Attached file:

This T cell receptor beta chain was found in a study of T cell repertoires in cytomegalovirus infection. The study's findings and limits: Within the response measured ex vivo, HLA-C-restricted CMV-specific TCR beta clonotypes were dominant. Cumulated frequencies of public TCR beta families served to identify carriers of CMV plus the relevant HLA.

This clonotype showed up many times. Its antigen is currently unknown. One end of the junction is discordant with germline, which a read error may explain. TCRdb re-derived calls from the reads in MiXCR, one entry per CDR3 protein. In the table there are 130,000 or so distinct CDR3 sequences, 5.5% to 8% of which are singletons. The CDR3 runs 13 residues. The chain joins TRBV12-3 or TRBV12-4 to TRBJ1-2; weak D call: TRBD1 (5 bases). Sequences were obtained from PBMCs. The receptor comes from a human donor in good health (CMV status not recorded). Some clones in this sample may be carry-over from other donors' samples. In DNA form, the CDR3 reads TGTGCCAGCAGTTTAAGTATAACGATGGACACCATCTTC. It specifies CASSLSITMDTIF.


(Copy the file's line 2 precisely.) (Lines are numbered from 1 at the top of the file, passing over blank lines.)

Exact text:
This clonotype showed up many times. Its antigen is currently unknown. One end of the junction is discordant with germline, which a read error may explain. TCRdb re-derived calls from the reads in MiXCR, one entry per CDR3 protein. In the table there are 130,000 or so distinct CDR3 sequences, 5.5% to 8% of which are singletons. The CDR3 runs 13 residues. The chain joins TRBV12-3 or TRBV12-4 to TRBJ1-2; weak D call: TRBD1 (5 bases). Sequences were obtained from PBMCs. The receptor comes from a human donor in good health (CMV status not recorded). Some clones in this sample may be carry-over from other donors' samples. In DNA form, the CDR3 reads TGTGCCAGCAGTTTAAGTATAACGATGGACACCATCTTC. It specifies CASSLSITMDTIF.